Professional historians are outraged over an essay that was published last week in the magazine of the American Historical Association. The author of the piece is the current president of the AHA, James H. Sweet. Sweet teaches at the University of Wisconsin in Madison and his focus is on the “social and cultural histories of Africans in the Atlantic world.” Before we get to the outrage his essay caused, let’s first look at the piece itself. It’s focus is “presentism” something he sees as a threat to the proper approach to history:

As the discipline has become more focused on the 20th and 21st centuries, historical analyses are contained within an increasingly constrained temporality. Our interpretations of the recent past collapse into the familiar terms of contemporary debates, leaving little room for the innovative, counterintuitive interpretations.

This trend toward presentism is not confined to historians of the recent past; the entire discipline is lurching in this direction, including a shrinking minority working in premodern fields. If we don’t read the past through the prism of contemporary social justice issues—race, gender, sexuality, nationalism, capitalism—are we doing history that matters? This new history often ignores the values and mores of people in their own times, as well as change over time, neutralizing the expertise that separates historians from those in other disciplines. The allure of political relevance, facilitated by social and other media, encourages a predictable sameness of the present in the past. This sameness is ahistorical, a proposition that might be acceptable if it produced positive political results. But it doesn’t.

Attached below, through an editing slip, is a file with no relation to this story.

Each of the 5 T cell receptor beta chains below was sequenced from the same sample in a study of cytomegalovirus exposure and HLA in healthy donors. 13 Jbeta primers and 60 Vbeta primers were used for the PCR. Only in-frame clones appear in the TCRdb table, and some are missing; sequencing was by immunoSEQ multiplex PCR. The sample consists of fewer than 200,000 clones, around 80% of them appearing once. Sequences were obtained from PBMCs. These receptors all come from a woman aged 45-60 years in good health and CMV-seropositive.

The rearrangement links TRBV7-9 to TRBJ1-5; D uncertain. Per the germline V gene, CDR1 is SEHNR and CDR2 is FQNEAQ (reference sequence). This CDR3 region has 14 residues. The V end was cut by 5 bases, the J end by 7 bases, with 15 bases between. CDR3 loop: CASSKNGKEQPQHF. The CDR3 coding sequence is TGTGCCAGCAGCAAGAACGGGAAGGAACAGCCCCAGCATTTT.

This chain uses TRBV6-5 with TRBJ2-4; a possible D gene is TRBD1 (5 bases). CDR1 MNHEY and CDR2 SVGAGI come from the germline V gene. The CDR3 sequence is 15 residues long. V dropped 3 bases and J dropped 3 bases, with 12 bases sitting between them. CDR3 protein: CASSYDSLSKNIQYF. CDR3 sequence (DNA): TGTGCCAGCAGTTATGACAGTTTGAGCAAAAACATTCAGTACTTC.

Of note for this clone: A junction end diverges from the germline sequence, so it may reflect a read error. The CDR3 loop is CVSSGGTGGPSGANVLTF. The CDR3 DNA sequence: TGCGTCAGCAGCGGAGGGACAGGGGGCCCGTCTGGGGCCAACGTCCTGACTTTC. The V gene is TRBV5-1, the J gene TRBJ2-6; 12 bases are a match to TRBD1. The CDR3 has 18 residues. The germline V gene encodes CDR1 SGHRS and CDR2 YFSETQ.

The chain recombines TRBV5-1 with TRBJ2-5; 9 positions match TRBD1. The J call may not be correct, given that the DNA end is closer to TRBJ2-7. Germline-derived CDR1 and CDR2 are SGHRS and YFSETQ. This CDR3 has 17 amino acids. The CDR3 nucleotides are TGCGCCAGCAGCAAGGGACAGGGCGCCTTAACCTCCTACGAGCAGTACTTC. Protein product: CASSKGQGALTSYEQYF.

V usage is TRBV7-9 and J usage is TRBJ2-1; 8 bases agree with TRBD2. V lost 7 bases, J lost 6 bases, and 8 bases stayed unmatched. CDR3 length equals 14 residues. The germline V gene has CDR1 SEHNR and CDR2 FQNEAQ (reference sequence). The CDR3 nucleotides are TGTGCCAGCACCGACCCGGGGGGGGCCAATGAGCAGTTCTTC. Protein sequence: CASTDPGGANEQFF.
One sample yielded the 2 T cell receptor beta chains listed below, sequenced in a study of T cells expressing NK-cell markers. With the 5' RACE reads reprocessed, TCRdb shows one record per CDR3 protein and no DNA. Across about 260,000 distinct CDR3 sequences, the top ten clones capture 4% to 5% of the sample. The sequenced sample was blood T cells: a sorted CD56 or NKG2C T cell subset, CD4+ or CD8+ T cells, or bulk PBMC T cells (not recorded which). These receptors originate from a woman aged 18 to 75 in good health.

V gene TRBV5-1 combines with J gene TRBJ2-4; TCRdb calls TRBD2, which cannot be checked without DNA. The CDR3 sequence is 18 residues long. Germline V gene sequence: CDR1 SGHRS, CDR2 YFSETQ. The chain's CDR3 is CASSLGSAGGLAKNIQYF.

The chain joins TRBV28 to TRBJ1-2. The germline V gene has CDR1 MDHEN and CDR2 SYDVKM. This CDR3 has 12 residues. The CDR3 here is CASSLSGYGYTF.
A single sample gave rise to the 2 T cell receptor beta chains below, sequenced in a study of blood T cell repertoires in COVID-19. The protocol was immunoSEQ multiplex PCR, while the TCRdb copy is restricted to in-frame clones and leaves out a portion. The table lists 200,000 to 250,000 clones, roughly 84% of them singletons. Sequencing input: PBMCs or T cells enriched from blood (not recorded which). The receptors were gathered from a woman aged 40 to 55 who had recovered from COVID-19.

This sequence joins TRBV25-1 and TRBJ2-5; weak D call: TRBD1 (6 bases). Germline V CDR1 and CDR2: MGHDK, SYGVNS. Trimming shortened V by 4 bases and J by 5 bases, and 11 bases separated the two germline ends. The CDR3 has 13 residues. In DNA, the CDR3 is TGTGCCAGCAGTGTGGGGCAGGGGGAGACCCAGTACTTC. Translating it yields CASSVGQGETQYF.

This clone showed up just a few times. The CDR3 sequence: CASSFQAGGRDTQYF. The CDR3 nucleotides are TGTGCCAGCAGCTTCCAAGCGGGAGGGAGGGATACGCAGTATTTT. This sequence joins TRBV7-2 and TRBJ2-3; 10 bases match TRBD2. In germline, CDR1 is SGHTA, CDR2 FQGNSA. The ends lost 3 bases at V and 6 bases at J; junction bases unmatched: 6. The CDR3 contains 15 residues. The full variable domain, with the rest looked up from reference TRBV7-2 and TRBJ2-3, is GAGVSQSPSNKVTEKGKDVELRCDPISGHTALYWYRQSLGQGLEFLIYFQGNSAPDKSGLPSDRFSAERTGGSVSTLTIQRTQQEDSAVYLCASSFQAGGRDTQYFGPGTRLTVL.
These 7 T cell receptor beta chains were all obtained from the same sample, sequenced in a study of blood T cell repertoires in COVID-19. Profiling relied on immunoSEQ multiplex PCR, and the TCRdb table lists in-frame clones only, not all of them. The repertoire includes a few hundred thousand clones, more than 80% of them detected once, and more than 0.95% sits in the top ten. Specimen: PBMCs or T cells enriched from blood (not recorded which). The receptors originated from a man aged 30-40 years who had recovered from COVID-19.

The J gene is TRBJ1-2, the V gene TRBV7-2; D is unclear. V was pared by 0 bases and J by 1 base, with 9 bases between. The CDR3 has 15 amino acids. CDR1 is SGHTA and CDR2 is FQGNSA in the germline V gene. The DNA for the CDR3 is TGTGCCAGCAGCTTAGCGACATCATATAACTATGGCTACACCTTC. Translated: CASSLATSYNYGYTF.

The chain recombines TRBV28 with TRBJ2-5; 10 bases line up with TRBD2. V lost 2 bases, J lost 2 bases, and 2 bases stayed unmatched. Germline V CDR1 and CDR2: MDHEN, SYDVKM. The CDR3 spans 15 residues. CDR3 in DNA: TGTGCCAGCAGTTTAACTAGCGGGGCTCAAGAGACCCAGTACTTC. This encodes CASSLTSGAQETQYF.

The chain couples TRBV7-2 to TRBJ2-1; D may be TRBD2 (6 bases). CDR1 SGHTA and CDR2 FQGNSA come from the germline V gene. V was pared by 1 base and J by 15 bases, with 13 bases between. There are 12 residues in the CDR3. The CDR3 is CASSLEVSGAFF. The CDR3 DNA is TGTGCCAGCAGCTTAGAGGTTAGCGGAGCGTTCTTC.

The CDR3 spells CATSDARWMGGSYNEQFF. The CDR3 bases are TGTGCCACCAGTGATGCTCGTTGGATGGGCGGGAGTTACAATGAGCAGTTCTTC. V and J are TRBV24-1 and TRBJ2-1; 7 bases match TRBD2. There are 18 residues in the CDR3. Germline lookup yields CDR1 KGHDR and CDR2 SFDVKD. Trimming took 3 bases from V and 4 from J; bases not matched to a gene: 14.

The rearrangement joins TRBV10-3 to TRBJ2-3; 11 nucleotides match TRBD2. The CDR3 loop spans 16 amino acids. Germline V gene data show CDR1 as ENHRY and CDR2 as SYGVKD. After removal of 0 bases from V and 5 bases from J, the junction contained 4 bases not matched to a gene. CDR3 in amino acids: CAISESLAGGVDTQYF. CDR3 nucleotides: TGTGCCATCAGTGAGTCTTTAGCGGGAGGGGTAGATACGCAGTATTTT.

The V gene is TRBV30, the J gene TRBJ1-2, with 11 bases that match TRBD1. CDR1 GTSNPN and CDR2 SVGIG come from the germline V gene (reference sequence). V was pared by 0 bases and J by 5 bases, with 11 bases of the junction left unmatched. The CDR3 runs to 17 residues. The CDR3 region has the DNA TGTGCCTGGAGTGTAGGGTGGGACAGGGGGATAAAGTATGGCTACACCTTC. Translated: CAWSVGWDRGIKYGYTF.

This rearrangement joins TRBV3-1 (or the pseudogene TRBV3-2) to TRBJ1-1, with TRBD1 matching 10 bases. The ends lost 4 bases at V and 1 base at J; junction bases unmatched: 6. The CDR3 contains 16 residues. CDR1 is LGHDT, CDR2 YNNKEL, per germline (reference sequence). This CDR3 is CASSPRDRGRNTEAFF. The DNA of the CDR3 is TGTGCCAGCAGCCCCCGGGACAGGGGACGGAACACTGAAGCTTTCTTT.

Sweet then turns to the 1619 Project. His critique isn’t intended to be scathing. In fact, it seems clear he didn’t realize how much outrage this commentary would create.

When I first read the newspaper series that preceded the book, I thought of it as a synthesis of a tradition of Black nationalist historiography dating to the 19th century with Ta-Nehisi Coates’s recent call for reparations. The project spoke to the political moment, but I never thought of it primarily as a work of history. Ironically, it was professional historians’ engagement with the work that seemed to lend it historical legitimacy. Then the Pulitzer Center, in partnership with the Times, developed a secondary school curriculum around the project. Local school boards protested characterizations of Washington, Jefferson, and Madison as unpatriotic owners of “forced labor camps.” Conservative lawmakers decided that if this was the history of slavery being taught in schools, the topic shouldn’t be taught at all. For them, challenging the Founders’ position as timeless tribunes of liberty was “racially divisive.” At each of these junctures, history was a zero-sum game of heroes and villains viewed through the prism of contemporary racial identity. It was not an analysis of people’s ideas in their own time, nor a process of change over time.